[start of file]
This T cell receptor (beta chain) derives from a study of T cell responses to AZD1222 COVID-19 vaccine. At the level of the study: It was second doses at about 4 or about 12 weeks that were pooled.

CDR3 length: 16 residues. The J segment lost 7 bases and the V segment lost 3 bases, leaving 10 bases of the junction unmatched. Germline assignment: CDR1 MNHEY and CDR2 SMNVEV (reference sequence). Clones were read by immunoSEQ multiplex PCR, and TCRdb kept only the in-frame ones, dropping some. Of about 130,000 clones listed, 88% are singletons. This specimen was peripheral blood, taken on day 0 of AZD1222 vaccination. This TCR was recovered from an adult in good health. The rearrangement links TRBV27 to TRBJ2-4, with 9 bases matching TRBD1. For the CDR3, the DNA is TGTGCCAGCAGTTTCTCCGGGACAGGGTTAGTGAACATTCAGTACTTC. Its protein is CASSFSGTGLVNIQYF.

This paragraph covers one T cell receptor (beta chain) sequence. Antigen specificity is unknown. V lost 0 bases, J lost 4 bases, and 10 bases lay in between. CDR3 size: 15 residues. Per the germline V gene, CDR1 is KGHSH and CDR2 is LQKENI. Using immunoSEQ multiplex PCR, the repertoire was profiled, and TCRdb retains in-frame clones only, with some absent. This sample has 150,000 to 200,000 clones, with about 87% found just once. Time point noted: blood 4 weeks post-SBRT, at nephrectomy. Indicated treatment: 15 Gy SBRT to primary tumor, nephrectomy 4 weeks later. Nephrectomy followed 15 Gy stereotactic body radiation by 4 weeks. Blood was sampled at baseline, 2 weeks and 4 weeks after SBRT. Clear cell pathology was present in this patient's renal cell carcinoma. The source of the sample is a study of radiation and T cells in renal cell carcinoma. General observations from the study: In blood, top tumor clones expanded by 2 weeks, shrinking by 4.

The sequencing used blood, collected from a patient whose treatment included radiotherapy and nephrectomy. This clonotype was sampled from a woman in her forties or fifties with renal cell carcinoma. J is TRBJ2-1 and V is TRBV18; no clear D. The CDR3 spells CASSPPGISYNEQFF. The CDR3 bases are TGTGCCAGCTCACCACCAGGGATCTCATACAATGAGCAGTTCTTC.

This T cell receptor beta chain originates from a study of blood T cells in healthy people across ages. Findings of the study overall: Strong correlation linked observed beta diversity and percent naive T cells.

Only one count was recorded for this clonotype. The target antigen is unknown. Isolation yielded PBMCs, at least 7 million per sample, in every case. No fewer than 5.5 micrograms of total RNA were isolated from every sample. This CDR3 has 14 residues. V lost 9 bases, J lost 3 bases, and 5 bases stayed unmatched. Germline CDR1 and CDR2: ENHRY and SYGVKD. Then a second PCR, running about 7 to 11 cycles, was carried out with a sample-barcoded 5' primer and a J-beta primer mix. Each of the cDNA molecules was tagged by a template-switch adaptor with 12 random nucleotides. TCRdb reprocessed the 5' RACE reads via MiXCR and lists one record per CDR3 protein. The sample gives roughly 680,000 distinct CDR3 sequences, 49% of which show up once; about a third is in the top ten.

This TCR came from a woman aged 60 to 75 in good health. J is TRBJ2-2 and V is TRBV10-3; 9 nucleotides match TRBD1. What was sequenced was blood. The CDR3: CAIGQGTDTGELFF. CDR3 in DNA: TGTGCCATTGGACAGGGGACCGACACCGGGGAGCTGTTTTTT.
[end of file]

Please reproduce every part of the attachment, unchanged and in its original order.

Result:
This T cell receptor (beta chain) derives from a study of T cell responses to AZD1222 COVID-19 vaccine. At the level of the study: It was second doses at about 4 or about 12 weeks that were pooled.

CDR3 length: 16 residues. The J segment lost 7 bases and the V segment lost 3 bases, leaving 10 bases of the junction unmatched. Germline assignment: CDR1 MNHEY and CDR2 SMNVEV (reference sequence). Clones were read by immunoSEQ multiplex PCR, and TCRdb kept only the in-frame ones, dropping some. Of about 130,000 clones listed, 88% are singletons. This specimen was peripheral blood, taken on day 0 of AZD1222 vaccination. This TCR was recovered from an adult in good health. The rearrangement links TRBV27 to TRBJ2-4, with 9 bases matching TRBD1. For the CDR3, the DNA is TGTGCCAGCAGTTTCTCCGGGACAGGGTTAGTGAACATTCAGTACTTC. Its protein is CASSFSGTGLVNIQYF.

This paragraph covers one T cell receptor (beta chain) sequence. Antigen specificity is unknown. V lost 0 bases, J lost 4 bases, and 10 bases lay in between. CDR3 size: 15 residues. Per the germline V gene, CDR1 is KGHSH and CDR2 is LQKENI. Using immunoSEQ multiplex PCR, the repertoire was profiled, and TCRdb retains in-frame clones only, with some absent. This sample has 150,000 to 200,000 clones, with about 87% found just once. Time point noted: blood 4 weeks post-SBRT, at nephrectomy. Indicated treatment: 15 Gy SBRT to primary tumor, nephrectomy 4 weeks later. Nephrectomy followed 15 Gy stereotactic body radiation by 4 weeks. Blood was sampled at baseline, 2 weeks and 4 weeks after SBRT. Clear cell pathology was present in this patient's renal cell carcinoma. The source of the sample is a study of radiation and T cells in renal cell carcinoma. General observations from the study: In blood, top tumor clones expanded by 2 weeks, shrinking by 4.

The sequencing used blood, collected from a patient whose treatment included radiotherapy and nephrectomy. This clonotype was sampled from a woman in her forties or fifties with renal cell carcinoma. J is TRBJ2-1 and V is TRBV18; no clear D. The CDR3 spells CASSPPGISYNEQFF. The CDR3 bases are TGTGCCAGCTCACCACCAGGGATCTCATACAATGAGCAGTTCTTC.

This T cell receptor beta chain originates from a study of blood T cells in healthy people across ages. Findings of the study overall: Strong correlation linked observed beta diversity and percent naive T cells.

Only one count was recorded for this clonotype. The target antigen is unknown. Isolation yielded PBMCs, at least 7 million per sample, in every case. No fewer than 5.5 micrograms of total RNA were isolated from every sample. This CDR3 has 14 residues. V lost 9 bases, J lost 3 bases, and 5 bases stayed unmatched. Germline CDR1 and CDR2: ENHRY and SYGVKD. Then a second PCR, running about 7 to 11 cycles, was carried out with a sample-barcoded 5' primer and a J-beta primer mix. Each of the cDNA molecules was tagged by a template-switch adaptor with 12 random nucleotides. TCRdb reprocessed the 5' RACE reads via MiXCR and lists one record per CDR3 protein. The sample gives roughly 680,000 distinct CDR3 sequences, 49% of which show up once; about a third is in the top ten.

This TCR came from a woman aged 60 to 75 in good health. J is TRBJ2-2 and V is TRBV10-3; 9 nucleotides match TRBD1. What was sequenced was blood. The CDR3: CAIGQGTDTGELFF. CDR3 in DNA: TGTGCCATTGGACAGGGGACCGACACCGGGGAGCTGTTTTTT.